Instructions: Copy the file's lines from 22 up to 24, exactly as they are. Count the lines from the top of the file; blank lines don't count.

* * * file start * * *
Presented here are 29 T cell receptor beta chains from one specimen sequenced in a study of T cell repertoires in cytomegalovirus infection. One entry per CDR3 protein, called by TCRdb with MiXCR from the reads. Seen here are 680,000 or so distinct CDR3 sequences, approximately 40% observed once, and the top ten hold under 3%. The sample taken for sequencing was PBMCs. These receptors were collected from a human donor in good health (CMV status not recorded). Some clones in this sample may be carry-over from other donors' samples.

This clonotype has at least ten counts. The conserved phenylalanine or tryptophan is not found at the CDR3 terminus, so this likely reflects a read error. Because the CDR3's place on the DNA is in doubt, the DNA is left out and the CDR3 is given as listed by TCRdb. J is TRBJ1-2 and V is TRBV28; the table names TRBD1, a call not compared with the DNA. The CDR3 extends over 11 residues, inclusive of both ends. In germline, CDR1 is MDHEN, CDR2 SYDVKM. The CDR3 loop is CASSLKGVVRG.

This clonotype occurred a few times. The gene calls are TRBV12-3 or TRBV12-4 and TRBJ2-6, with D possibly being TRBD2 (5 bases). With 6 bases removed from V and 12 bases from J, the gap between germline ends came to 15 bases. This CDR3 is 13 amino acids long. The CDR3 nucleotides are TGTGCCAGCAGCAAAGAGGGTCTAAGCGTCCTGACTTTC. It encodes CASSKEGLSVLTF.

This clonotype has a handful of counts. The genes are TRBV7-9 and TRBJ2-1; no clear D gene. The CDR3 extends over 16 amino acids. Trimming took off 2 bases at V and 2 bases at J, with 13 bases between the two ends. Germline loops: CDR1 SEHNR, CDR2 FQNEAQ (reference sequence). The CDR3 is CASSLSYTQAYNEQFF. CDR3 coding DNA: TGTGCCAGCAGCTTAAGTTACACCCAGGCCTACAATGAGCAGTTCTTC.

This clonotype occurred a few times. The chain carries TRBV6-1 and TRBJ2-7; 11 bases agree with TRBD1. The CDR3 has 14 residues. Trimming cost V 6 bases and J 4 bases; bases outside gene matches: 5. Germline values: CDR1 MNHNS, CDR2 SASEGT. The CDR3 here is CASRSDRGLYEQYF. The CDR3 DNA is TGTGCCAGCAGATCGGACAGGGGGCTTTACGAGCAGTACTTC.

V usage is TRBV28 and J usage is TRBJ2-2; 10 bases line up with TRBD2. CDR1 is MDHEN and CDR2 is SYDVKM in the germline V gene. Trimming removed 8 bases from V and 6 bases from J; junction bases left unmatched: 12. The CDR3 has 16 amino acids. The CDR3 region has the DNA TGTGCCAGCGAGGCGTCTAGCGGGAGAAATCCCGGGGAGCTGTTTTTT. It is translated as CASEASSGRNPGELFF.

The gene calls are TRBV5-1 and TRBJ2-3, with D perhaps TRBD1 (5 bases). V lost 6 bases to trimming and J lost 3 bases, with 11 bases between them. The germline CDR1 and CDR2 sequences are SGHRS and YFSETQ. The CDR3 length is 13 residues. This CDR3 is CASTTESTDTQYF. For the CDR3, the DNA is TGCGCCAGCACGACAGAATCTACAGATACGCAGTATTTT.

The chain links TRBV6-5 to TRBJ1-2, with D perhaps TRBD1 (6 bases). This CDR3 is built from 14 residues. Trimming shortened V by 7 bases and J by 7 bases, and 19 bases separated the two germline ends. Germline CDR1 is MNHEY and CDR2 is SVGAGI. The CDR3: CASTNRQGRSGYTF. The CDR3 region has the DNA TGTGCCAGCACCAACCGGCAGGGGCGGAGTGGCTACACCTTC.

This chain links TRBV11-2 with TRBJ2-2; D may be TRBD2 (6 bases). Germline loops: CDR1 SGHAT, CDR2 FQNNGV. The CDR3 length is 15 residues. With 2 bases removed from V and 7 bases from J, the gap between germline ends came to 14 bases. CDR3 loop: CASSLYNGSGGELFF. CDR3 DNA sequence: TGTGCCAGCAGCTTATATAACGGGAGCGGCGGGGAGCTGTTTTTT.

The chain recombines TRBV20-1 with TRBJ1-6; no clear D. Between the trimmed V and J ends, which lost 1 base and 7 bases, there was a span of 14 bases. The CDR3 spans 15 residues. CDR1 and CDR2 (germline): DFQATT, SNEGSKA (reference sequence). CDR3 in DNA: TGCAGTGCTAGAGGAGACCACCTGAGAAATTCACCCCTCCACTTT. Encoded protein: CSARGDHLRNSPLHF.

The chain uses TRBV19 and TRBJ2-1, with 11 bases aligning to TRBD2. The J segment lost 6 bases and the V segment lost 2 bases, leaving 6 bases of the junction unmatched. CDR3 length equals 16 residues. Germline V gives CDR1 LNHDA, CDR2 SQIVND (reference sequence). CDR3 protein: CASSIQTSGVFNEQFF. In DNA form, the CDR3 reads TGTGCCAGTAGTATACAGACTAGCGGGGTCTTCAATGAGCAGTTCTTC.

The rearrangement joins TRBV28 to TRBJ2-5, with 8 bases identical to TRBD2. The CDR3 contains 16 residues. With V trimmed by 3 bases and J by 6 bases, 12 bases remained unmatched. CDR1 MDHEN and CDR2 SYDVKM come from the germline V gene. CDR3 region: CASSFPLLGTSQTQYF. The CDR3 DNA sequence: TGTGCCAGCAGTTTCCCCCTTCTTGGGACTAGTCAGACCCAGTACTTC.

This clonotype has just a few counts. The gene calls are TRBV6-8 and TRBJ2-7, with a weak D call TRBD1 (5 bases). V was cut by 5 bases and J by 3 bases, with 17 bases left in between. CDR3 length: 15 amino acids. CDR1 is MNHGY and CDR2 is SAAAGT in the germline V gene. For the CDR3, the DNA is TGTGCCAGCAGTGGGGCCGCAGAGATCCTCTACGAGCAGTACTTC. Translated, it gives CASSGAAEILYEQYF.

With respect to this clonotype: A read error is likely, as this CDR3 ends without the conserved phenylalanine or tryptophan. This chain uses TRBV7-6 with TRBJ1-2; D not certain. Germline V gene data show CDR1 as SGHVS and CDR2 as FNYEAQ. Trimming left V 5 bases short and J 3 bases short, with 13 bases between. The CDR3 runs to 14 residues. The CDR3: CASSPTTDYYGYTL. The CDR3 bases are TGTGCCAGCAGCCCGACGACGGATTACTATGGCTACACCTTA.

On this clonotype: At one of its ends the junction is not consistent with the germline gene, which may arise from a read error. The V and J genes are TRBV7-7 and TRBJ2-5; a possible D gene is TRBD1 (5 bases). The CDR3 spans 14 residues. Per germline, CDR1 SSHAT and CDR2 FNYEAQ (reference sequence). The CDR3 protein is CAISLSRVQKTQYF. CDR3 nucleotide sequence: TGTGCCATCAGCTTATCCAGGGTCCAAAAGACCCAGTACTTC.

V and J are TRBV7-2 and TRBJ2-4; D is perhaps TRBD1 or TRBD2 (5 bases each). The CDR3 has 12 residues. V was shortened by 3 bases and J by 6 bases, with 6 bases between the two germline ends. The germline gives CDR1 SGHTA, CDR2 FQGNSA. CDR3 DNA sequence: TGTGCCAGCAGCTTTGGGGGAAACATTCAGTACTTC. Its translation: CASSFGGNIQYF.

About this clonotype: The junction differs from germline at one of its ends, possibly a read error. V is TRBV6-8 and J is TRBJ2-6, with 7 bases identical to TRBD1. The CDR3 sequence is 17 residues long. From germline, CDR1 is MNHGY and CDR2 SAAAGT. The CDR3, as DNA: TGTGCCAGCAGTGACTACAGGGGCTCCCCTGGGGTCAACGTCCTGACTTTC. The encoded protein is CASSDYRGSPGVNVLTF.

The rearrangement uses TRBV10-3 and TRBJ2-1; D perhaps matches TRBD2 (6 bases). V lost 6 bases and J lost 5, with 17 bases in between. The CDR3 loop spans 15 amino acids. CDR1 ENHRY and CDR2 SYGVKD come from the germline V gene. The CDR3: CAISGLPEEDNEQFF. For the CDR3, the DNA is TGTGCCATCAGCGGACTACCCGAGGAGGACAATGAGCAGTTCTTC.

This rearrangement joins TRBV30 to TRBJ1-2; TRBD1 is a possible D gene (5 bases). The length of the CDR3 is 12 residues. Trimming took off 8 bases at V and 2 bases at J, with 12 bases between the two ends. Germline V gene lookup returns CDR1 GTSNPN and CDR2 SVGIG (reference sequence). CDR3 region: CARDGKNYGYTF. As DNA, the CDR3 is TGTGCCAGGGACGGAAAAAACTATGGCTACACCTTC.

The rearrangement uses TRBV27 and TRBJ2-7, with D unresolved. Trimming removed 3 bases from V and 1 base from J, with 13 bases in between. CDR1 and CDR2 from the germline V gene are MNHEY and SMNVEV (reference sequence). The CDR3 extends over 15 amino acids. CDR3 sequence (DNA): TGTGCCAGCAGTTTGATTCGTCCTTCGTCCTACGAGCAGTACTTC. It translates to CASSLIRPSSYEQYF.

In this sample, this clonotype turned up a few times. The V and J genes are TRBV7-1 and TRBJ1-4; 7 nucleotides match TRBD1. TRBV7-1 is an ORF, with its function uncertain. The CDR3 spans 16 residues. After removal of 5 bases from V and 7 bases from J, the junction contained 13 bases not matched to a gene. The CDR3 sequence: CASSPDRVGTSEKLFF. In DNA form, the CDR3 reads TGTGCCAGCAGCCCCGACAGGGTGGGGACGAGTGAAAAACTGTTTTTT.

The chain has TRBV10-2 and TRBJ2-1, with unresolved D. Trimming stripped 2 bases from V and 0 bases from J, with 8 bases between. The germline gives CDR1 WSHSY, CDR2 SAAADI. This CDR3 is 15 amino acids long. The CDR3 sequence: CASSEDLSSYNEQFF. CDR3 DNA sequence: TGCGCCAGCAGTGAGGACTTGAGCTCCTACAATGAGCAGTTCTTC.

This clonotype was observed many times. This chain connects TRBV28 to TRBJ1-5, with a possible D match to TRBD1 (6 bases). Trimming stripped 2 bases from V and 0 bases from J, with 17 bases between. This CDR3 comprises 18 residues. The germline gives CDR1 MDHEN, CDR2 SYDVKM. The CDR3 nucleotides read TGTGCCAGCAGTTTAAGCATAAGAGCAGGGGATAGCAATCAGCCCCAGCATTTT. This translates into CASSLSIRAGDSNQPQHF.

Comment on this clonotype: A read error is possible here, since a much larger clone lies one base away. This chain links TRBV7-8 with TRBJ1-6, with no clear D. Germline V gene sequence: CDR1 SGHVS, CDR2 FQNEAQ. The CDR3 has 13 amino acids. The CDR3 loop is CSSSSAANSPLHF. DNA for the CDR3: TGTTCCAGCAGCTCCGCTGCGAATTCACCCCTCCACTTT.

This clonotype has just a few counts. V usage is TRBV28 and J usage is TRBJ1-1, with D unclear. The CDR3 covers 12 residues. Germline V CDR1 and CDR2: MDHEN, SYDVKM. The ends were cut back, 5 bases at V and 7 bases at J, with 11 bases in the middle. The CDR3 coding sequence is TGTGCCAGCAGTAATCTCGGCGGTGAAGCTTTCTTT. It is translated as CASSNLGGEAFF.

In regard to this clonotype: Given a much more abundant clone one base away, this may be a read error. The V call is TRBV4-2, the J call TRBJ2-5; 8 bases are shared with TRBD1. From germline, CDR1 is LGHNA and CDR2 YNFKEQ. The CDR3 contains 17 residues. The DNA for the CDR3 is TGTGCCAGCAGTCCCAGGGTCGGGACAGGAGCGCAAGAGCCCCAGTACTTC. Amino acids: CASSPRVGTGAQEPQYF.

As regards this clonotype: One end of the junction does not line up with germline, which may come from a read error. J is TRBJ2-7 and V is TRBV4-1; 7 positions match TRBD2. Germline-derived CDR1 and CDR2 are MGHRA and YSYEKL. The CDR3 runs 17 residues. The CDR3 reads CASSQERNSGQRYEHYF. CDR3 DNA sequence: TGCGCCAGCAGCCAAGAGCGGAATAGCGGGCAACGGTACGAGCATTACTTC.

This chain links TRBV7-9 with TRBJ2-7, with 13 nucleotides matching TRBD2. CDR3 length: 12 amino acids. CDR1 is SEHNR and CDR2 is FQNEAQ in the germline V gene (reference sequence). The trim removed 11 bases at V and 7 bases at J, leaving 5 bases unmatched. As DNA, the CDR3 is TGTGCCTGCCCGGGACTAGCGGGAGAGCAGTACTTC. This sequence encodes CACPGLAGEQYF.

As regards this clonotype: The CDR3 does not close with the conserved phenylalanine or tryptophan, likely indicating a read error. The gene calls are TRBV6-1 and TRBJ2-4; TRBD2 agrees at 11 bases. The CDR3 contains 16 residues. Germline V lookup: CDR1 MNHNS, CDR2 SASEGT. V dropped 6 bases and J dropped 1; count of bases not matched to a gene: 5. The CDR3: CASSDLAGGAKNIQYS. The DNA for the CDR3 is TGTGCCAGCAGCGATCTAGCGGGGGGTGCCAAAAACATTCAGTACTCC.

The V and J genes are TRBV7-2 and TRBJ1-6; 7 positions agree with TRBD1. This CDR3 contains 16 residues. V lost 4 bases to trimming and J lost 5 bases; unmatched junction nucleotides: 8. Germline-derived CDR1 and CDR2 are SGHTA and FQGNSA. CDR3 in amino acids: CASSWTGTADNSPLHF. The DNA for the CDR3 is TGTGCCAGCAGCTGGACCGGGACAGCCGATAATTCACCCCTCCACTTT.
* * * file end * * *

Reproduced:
The chain has TRBV10-2 and TRBJ2-1, with unresolved D. Trimming stripped 2 bases from V and 0 bases from J, with 8 bases between. The germline gives CDR1 WSHSY, CDR2 SAAADI. This CDR3 is 15 amino acids long. The CDR3 sequence: CASSEDLSSYNEQFF. CDR3 DNA sequence: TGCGCCAGCAGTGAGGACTTGAGCTCCTACAATGAGCAGTTCTTC.

This clonotype was observed many times. This chain connects TRBV28 to TRBJ1-5, with a possible D match to TRBD1 (6 bases). Trimming stripped 2 bases from V and 0 bases from J, with 17 bases between. This CDR3 comprises 18 residues. The germline gives CDR1 MDHEN, CDR2 SYDVKM. The CDR3 nucleotides read TGTGCCAGCAGTTTAAGCATAAGAGCAGGGGATAGCAATCAGCCCCAGCATTTT. This translates into CASSLSIRAGDSNQPQHF.

Comment on this clonotype: A read error is possible here, since a much larger clone lies one base away. This chain links TRBV7-8 with TRBJ1-6, with no clear D. Germline V gene sequence: CDR1 SGHVS, CDR2 FQNEAQ. The CDR3 has 13 amino acids. The CDR3 loop is CSSSSAANSPLHF. DNA for the CDR3: TGTTCCAGCAGCTCCGCTGCGAATTCACCCCTCCACTTT.